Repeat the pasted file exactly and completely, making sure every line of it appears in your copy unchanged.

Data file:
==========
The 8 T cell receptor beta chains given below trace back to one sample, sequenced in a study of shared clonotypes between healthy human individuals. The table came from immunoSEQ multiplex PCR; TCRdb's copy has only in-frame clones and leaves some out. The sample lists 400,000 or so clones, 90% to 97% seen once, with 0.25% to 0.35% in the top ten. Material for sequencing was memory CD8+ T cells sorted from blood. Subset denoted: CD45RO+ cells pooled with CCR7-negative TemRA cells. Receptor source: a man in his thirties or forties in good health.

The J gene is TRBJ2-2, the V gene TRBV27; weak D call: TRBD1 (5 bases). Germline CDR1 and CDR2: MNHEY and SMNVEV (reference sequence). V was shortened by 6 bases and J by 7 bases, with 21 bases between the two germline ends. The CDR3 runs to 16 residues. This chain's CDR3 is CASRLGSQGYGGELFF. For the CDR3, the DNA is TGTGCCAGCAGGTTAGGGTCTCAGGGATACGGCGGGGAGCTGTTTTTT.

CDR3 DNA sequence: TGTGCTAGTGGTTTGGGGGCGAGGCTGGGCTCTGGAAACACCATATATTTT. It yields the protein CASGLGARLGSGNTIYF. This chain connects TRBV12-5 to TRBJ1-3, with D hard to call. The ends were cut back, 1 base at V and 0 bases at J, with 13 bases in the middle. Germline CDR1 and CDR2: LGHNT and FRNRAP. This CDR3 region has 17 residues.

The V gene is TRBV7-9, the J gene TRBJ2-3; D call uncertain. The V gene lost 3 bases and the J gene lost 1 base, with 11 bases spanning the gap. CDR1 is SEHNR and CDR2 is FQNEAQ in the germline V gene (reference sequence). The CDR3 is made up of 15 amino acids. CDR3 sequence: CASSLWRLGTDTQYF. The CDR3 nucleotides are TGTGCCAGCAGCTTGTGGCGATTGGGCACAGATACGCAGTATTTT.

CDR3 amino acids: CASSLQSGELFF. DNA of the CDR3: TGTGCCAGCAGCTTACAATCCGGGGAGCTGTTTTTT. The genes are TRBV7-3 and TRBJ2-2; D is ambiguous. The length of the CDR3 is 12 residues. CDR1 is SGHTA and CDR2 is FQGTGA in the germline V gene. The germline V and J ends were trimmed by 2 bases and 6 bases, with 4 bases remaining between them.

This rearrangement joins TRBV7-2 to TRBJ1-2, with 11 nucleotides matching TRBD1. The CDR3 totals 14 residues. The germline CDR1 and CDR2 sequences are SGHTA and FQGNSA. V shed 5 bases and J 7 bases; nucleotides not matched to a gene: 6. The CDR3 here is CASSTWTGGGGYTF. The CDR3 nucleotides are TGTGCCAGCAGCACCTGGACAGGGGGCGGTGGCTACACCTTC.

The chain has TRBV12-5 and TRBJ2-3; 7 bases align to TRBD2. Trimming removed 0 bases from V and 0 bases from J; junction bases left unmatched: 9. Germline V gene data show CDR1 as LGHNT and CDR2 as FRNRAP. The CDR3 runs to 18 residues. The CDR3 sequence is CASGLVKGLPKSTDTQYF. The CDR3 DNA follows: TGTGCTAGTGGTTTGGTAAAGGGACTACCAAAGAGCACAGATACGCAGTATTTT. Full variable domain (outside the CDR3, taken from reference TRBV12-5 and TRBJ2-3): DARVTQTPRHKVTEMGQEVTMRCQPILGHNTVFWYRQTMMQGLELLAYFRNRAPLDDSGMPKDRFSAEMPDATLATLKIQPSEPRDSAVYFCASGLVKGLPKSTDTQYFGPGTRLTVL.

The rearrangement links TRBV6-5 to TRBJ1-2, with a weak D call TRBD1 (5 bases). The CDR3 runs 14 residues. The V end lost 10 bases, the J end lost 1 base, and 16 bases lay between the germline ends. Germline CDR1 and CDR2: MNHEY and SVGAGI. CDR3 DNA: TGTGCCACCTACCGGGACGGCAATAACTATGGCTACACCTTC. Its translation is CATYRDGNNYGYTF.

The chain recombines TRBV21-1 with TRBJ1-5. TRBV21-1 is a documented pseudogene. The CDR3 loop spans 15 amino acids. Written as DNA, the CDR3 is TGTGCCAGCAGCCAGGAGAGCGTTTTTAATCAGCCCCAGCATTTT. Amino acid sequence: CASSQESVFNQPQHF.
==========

The 8 T cell receptor beta chains given below trace back to one sample, sequenced in a study of shared clonotypes between healthy human individuals. The table came from immunoSEQ multiplex PCR; TCRdb's copy has only in-frame clones and leaves some out. The sample lists 400,000 or so clones, 90% to 97% seen once, with 0.25% to 0.35% in the top ten. Material for sequencing was memory CD8+ T cells sorted from blood. Subset denoted: CD45RO+ cells pooled with CCR7-negative TemRA cells. Receptor source: a man in his thirties or forties in good health.

The J gene is TRBJ2-2, the V gene TRBV27; weak D call: TRBD1 (5 bases). Germline CDR1 and CDR2: MNHEY and SMNVEV (reference sequence). V was shortened by 6 bases and J by 7 bases, with 21 bases between the two germline ends. The CDR3 runs to 16 residues. This chain's CDR3 is CASRLGSQGYGGELFF. For the CDR3, the DNA is TGTGCCAGCAGGTTAGGGTCTCAGGGATACGGCGGGGAGCTGTTTTTT.

CDR3 DNA sequence: TGTGCTAGTGGTTTGGGGGCGAGGCTGGGCTCTGGAAACACCATATATTTT. It yields the protein CASGLGARLGSGNTIYF. This chain connects TRBV12-5 to TRBJ1-3, with D hard to call. The ends were cut back, 1 base at V and 0 bases at J, with 13 bases in the middle. Germline CDR1 and CDR2: LGHNT and FRNRAP. This CDR3 region has 17 residues.

The V gene is TRBV7-9, the J gene TRBJ2-3; D call uncertain. The V gene lost 3 bases and the J gene lost 1 base, with 11 bases spanning the gap. CDR1 is SEHNR and CDR2 is FQNEAQ in the germline V gene (reference sequence). The CDR3 is made up of 15 amino acids. CDR3 sequence: CASSLWRLGTDTQYF. The CDR3 nucleotides are TGTGCCAGCAGCTTGTGGCGATTGGGCACAGATACGCAGTATTTT.

CDR3 amino acids: CASSLQSGELFF. DNA of the CDR3: TGTGCCAGCAGCTTACAATCCGGGGAGCTGTTTTTT. The genes are TRBV7-3 and TRBJ2-2; D is ambiguous. The length of the CDR3 is 12 residues. CDR1 is SGHTA and CDR2 is FQGTGA in the germline V gene. The germline V and J ends were trimmed by 2 bases and 6 bases, with 4 bases remaining between them.

This rearrangement joins TRBV7-2 to TRBJ1-2, with 11 nucleotides matching TRBD1. The CDR3 totals 14 residues. The germline CDR1 and CDR2 sequences are SGHTA and FQGNSA. V shed 5 bases and J 7 bases; nucleotides not matched to a gene: 6. The CDR3 here is CASSTWTGGGGYTF. The CDR3 nucleotides are TGTGCCAGCAGCACCTGGACAGGGGGCGGTGGCTACACCTTC.

The chain has TRBV12-5 and TRBJ2-3; 7 bases align to TRBD2. Trimming removed 0 bases from V and 0 bases from J; junction bases left unmatched: 9. Germline V gene data show CDR1 as LGHNT and CDR2 as FRNRAP. The CDR3 runs to 18 residues. The CDR3 sequence is CASGLVKGLPKSTDTQYF. The CDR3 DNA follows: TGTGCTAGTGGTTTGGTAAAGGGACTACCAAAGAGCACAGATACGCAGTATTTT. Full variable domain (outside the CDR3, taken from reference TRBV12-5 and TRBJ2-3): DARVTQTPRHKVTEMGQEVTMRCQPILGHNTVFWYRQTMMQGLELLAYFRNRAPLDDSGMPKDRFSAEMPDATLATLKIQPSEPRDSAVYFCASGLVKGLPKSTDTQYFGPGTRLTVL.

The rearrangement links TRBV6-5 to TRBJ1-2, with a weak D call TRBD1 (5 bases). The CDR3 runs 14 residues. The V end lost 10 bases, the J end lost 1 base, and 16 bases lay between the germline ends. Germline CDR1 and CDR2: MNHEY and SVGAGI. CDR3 DNA: TGTGCCACCTACCGGGACGGCAATAACTATGGCTACACCTTC. Its translation is CATYRDGNNYGYTF.

The chain recombines TRBV21-1 with TRBJ1-5. TRBV21-1 is a documented pseudogene. The CDR3 loop spans 15 amino acids. Written as DNA, the CDR3 is TGTGCCAGCAGCCAGGAGAGCGTTTTTAATCAGCCCCAGCATTTT. Amino acid sequence: CASSQESVFNQPQHF.